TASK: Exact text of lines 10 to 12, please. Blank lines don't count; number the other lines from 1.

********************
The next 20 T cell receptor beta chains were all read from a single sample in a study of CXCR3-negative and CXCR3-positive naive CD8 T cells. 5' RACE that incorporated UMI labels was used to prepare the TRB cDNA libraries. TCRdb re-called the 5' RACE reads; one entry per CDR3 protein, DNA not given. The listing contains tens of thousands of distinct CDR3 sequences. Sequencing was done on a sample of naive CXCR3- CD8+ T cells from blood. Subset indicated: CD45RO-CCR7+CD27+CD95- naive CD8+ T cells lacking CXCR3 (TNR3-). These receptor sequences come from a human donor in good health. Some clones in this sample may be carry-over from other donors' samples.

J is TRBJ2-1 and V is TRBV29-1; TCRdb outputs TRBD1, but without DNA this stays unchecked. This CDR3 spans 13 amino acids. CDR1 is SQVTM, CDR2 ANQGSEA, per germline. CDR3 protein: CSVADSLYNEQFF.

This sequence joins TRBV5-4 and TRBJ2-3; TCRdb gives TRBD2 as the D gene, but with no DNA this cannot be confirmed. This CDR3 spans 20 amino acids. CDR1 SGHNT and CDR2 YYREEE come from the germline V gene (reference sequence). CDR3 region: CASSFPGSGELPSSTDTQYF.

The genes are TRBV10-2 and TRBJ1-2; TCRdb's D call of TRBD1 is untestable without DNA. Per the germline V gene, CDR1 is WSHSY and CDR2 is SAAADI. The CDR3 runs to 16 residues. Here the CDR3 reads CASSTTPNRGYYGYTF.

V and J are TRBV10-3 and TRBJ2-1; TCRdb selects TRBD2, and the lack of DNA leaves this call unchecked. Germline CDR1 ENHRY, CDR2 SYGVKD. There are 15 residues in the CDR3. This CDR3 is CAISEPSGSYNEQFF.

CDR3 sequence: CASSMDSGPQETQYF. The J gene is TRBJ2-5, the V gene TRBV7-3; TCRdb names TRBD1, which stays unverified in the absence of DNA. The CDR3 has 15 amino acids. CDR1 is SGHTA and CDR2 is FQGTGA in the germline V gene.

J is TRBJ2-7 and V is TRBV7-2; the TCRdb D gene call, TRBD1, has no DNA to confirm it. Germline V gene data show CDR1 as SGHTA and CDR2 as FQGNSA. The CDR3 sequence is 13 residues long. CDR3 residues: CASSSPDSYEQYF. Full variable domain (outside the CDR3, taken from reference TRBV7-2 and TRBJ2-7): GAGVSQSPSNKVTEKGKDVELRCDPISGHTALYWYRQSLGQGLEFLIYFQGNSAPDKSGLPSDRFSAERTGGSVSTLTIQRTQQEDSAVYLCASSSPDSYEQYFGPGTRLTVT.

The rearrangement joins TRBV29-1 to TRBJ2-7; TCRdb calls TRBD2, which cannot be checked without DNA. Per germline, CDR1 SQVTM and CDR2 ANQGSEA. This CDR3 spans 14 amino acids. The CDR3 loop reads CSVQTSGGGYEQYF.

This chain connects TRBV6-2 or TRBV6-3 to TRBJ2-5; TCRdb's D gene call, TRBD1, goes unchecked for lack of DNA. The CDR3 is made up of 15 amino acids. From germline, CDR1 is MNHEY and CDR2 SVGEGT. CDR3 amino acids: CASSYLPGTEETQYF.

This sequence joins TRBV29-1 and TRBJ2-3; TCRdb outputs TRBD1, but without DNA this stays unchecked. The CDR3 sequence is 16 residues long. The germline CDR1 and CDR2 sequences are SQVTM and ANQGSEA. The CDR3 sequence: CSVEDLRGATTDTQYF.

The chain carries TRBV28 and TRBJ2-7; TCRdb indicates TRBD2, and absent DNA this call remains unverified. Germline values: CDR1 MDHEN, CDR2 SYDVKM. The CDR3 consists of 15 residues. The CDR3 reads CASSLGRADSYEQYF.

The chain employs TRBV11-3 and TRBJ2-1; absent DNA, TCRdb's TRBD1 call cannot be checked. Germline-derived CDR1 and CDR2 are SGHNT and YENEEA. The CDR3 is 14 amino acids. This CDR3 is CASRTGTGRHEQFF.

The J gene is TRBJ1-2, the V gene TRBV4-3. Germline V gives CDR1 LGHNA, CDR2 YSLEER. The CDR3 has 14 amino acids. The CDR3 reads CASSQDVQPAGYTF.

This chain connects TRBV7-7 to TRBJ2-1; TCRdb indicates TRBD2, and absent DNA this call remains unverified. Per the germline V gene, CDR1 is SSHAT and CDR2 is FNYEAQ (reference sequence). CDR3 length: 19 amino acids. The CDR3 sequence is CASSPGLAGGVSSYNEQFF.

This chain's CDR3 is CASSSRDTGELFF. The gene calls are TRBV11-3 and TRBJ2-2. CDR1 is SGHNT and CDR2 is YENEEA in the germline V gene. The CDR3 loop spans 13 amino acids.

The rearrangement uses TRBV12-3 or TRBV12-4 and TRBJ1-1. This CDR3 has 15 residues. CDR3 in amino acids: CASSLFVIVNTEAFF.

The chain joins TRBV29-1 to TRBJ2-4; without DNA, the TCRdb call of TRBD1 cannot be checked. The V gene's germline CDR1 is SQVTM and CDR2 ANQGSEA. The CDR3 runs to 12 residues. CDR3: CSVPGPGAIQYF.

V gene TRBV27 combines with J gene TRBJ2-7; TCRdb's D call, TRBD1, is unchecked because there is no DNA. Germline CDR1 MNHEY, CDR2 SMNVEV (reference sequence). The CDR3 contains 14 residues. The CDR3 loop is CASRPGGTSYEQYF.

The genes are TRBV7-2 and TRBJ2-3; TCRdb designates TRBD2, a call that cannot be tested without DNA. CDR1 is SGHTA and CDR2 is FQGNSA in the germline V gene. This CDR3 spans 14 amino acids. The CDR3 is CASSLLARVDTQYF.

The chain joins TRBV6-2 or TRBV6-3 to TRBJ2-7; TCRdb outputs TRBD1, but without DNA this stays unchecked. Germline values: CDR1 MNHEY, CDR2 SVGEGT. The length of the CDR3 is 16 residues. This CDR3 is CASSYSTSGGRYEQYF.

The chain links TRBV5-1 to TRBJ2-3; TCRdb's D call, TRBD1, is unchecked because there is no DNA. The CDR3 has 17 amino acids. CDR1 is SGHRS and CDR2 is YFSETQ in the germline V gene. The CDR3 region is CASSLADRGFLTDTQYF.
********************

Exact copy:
This sequence joins TRBV29-1 and TRBJ2-3; TCRdb outputs TRBD1, but without DNA this stays unchecked. The CDR3 sequence is 16 residues long. The germline CDR1 and CDR2 sequences are SQVTM and ANQGSEA. The CDR3 sequence: CSVEDLRGATTDTQYF.

The chain carries TRBV28 and TRBJ2-7; TCRdb indicates TRBD2, and absent DNA this call remains unverified. Germline values: CDR1 MDHEN, CDR2 SYDVKM. The CDR3 consists of 15 residues. The CDR3 reads CASSLGRADSYEQYF.

The chain employs TRBV11-3 and TRBJ2-1; absent DNA, TCRdb's TRBD1 call cannot be checked. Germline-derived CDR1 and CDR2 are SGHNT and YENEEA. The CDR3 is 14 amino acids. This CDR3 is CASRTGTGRHEQFF.